A few weeks ago I did a demonstration for my chemistry classes. They had begged me for days to do this particular experiment. So, one Monday morning, we assembled outside on the grass. A volunteer student set down a bottle of Diet Coke. He opened the bottle, dropped a stack of about six Mentos into it, and ran. The rest of us stood several feet back to observe. The fizzy pop shot up and out of the bottle very forcefully and traveled about fifteen feet in the air before coming back down. It was quite a sight. I was impressed. My students were not. I looked around and saw their bored faces. They looked at each other with expressions that said “That’s it?”

Failing to impress my students is not unusual. And in sharing with other teachers, I have found it is not unusual in any subject. On another day, I showed a video of the explosion that occurs when sodium mixes with water. My students refused to find it interesting unless I performed the reaction in class so they could see it first-hand. I tried that experiment in the classroom once, a few years ago, and some flying sodium hydroxide hit a kid in the ear. He was ok, but never again.

I read an article about a year ago that discussed the high-school drop-out rate. Apparently, nationwide, the rate is on the rise. The article suggested the reason for increasing dropouts is boredom. Apparently teenagers are so bored at school that they would rather drop out and find a job than continue. This insight astounded me. Is school really that bad? I remember taking some boring classes in high school, but I always looked forward to at least two or three subjects.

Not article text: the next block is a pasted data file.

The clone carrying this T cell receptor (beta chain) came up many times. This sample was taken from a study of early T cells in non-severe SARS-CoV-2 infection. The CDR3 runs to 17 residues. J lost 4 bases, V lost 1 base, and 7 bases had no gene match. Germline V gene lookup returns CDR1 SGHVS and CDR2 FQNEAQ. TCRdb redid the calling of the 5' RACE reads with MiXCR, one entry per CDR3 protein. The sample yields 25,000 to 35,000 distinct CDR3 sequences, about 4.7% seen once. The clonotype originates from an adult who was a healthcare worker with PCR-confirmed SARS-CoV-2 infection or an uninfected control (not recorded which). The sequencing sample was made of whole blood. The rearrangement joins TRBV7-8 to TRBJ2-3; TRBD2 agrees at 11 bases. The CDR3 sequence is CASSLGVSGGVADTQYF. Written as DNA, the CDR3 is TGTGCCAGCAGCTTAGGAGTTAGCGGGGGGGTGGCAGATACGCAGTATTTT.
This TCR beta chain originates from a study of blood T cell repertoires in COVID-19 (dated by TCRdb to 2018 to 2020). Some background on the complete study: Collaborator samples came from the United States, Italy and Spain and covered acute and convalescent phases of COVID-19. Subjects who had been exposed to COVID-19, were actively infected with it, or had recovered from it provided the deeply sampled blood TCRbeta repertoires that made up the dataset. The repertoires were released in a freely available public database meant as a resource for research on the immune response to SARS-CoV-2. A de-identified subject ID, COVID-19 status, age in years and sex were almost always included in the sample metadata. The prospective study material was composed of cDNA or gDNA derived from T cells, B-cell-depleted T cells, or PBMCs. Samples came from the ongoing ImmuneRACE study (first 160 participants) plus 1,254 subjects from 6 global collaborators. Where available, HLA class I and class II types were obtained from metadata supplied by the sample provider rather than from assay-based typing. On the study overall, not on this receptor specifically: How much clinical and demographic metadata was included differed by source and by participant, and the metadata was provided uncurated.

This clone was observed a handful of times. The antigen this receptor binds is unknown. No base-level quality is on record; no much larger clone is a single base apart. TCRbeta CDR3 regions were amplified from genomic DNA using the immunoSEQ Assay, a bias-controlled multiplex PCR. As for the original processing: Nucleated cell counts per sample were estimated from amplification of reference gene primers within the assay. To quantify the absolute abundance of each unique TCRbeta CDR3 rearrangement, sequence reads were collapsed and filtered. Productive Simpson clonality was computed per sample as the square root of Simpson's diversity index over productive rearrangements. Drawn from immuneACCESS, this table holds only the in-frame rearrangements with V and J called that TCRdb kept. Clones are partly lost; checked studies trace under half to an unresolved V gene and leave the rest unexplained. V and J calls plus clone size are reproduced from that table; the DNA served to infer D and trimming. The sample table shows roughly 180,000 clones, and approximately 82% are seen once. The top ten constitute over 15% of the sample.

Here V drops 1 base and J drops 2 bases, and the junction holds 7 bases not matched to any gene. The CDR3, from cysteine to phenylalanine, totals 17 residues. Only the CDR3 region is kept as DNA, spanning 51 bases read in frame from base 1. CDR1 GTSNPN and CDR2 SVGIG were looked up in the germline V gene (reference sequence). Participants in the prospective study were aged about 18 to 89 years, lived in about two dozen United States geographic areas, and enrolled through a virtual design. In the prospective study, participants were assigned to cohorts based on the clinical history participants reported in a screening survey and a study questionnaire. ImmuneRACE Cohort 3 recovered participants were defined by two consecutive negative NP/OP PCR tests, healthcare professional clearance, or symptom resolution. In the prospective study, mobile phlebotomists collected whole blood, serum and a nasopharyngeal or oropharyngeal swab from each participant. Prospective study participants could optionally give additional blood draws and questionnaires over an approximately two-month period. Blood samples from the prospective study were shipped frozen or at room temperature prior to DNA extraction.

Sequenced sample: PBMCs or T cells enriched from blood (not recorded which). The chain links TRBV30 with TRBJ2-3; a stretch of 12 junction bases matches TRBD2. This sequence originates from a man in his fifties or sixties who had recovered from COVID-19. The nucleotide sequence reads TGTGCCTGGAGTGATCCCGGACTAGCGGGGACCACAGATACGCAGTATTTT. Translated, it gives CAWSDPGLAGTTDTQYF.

I try to make class interesting for my students, but as I explain to them, you can’t expect to be entertained all the time. Sometimes we all have to push through the boring stuff in life to get to something good. Having said that, I think that school can be too dull sometimes. The main issue, I believe, is relevance. Many high schools present a curriculum that has no relevance to their students’ lives. As teachers, we need to teach in a way that challenges students to think about their futures and that prepares them for careers. Actively engaging in developing their lives should not only prepare them for success, but also keep their interest.

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